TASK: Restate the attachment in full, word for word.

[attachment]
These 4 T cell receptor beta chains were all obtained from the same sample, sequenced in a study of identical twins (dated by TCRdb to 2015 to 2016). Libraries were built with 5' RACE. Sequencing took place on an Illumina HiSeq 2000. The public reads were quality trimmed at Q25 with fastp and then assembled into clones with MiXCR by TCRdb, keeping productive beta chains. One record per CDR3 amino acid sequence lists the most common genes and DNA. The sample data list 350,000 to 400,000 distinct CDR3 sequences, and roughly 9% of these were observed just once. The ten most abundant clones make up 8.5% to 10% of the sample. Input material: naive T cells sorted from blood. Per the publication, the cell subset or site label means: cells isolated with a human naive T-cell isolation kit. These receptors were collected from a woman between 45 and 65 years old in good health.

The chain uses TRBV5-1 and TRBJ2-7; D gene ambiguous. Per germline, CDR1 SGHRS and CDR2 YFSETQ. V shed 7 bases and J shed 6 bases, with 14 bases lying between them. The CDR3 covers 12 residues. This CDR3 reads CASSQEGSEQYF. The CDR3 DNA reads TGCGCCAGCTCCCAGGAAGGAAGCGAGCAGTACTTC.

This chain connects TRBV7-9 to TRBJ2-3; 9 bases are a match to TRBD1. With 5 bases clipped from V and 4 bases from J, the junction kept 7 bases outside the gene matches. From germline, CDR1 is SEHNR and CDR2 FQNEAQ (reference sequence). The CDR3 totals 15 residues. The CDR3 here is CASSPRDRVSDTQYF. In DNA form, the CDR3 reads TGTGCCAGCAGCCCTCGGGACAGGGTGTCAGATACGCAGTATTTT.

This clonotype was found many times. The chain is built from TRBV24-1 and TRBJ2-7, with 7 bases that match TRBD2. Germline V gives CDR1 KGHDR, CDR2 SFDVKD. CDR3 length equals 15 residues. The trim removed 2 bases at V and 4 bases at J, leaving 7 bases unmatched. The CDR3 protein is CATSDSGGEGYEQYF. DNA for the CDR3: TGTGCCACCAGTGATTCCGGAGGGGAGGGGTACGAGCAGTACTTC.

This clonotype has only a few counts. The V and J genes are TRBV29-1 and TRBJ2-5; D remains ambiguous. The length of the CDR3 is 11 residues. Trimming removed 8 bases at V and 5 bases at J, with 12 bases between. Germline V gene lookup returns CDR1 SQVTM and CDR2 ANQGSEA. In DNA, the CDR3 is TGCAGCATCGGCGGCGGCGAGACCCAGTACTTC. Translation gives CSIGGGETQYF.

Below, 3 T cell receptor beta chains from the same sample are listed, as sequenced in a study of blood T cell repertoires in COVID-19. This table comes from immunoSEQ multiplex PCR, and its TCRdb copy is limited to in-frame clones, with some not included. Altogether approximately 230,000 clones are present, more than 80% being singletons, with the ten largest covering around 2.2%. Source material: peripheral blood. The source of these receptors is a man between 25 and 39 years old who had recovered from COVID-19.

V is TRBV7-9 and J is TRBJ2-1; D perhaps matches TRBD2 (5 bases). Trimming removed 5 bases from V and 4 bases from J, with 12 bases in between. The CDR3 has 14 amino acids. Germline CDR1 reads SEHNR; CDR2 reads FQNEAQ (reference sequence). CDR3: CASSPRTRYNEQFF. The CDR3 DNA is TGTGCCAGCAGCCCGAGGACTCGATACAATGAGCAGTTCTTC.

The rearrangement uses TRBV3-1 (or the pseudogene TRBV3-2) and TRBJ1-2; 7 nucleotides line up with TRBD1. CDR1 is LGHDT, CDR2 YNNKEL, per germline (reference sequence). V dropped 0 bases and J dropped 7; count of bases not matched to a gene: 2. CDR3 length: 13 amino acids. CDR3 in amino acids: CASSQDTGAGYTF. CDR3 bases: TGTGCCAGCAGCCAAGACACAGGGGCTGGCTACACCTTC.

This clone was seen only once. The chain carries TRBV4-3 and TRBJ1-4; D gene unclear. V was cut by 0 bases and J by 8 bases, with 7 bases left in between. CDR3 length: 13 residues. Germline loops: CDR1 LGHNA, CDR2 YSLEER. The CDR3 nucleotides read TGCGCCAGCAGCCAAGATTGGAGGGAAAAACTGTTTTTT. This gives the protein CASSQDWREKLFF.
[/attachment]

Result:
These 4 T cell receptor beta chains were all obtained from the same sample, sequenced in a study of identical twins (dated by TCRdb to 2015 to 2016). Libraries were built with 5' RACE. Sequencing took place on an Illumina HiSeq 2000. The public reads were quality trimmed at Q25 with fastp and then assembled into clones with MiXCR by TCRdb, keeping productive beta chains. One record per CDR3 amino acid sequence lists the most common genes and DNA. The sample data list 350,000 to 400,000 distinct CDR3 sequences, and roughly 9% of these were observed just once. The ten most abundant clones make up 8.5% to 10% of the sample. Input material: naive T cells sorted from blood. Per the publication, the cell subset or site label means: cells isolated with a human naive T-cell isolation kit. These receptors were collected from a woman between 45 and 65 years old in good health.

The chain uses TRBV5-1 and TRBJ2-7; D gene ambiguous. Per germline, CDR1 SGHRS and CDR2 YFSETQ. V shed 7 bases and J shed 6 bases, with 14 bases lying between them. The CDR3 covers 12 residues. This CDR3 reads CASSQEGSEQYF. The CDR3 DNA reads TGCGCCAGCTCCCAGGAAGGAAGCGAGCAGTACTTC.

This chain connects TRBV7-9 to TRBJ2-3; 9 bases are a match to TRBD1. With 5 bases clipped from V and 4 bases from J, the junction kept 7 bases outside the gene matches. From germline, CDR1 is SEHNR and CDR2 FQNEAQ (reference sequence). The CDR3 totals 15 residues. The CDR3 here is CASSPRDRVSDTQYF. In DNA form, the CDR3 reads TGTGCCAGCAGCCCTCGGGACAGGGTGTCAGATACGCAGTATTTT.

This clonotype was found many times. The chain is built from TRBV24-1 and TRBJ2-7, with 7 bases that match TRBD2. Germline V gives CDR1 KGHDR, CDR2 SFDVKD. CDR3 length equals 15 residues. The trim removed 2 bases at V and 4 bases at J, leaving 7 bases unmatched. The CDR3 protein is CATSDSGGEGYEQYF. DNA for the CDR3: TGTGCCACCAGTGATTCCGGAGGGGAGGGGTACGAGCAGTACTTC.

This clonotype has only a few counts. The V and J genes are TRBV29-1 and TRBJ2-5; D remains ambiguous. The length of the CDR3 is 11 residues. Trimming removed 8 bases at V and 5 bases at J, with 12 bases between. Germline V gene lookup returns CDR1 SQVTM and CDR2 ANQGSEA. In DNA, the CDR3 is TGCAGCATCGGCGGCGGCGAGACCCAGTACTTC. Translation gives CSIGGGETQYF.

Below, 3 T cell receptor beta chains from the same sample are listed, as sequenced in a study of blood T cell repertoires in COVID-19. This table comes from immunoSEQ multiplex PCR, and its TCRdb copy is limited to in-frame clones, with some not included. Altogether approximately 230,000 clones are present, more than 80% being singletons, with the ten largest covering around 2.2%. Source material: peripheral blood. The source of these receptors is a man between 25 and 39 years old who had recovered from COVID-19.

V is TRBV7-9 and J is TRBJ2-1; D perhaps matches TRBD2 (5 bases). Trimming removed 5 bases from V and 4 bases from J, with 12 bases in between. The CDR3 has 14 amino acids. Germline CDR1 reads SEHNR; CDR2 reads FQNEAQ (reference sequence). CDR3: CASSPRTRYNEQFF. The CDR3 DNA is TGTGCCAGCAGCCCGAGGACTCGATACAATGAGCAGTTCTTC.

The rearrangement uses TRBV3-1 (or the pseudogene TRBV3-2) and TRBJ1-2; 7 nucleotides line up with TRBD1. CDR1 is LGHDT, CDR2 YNNKEL, per germline (reference sequence). V dropped 0 bases and J dropped 7; count of bases not matched to a gene: 2. CDR3 length: 13 amino acids. CDR3 in amino acids: CASSQDTGAGYTF. CDR3 bases: TGTGCCAGCAGCCAAGACACAGGGGCTGGCTACACCTTC.

This clone was seen only once. The chain carries TRBV4-3 and TRBJ1-4; D gene unclear. V was cut by 0 bases and J by 8 bases, with 7 bases left in between. CDR3 length: 13 residues. Germline loops: CDR1 LGHNA, CDR2 YSLEER. The CDR3 nucleotides read TGCGCCAGCAGCCAAGATTGGAGGGAAAAACTGTTTTTT. This gives the protein CASSQDWREKLFF.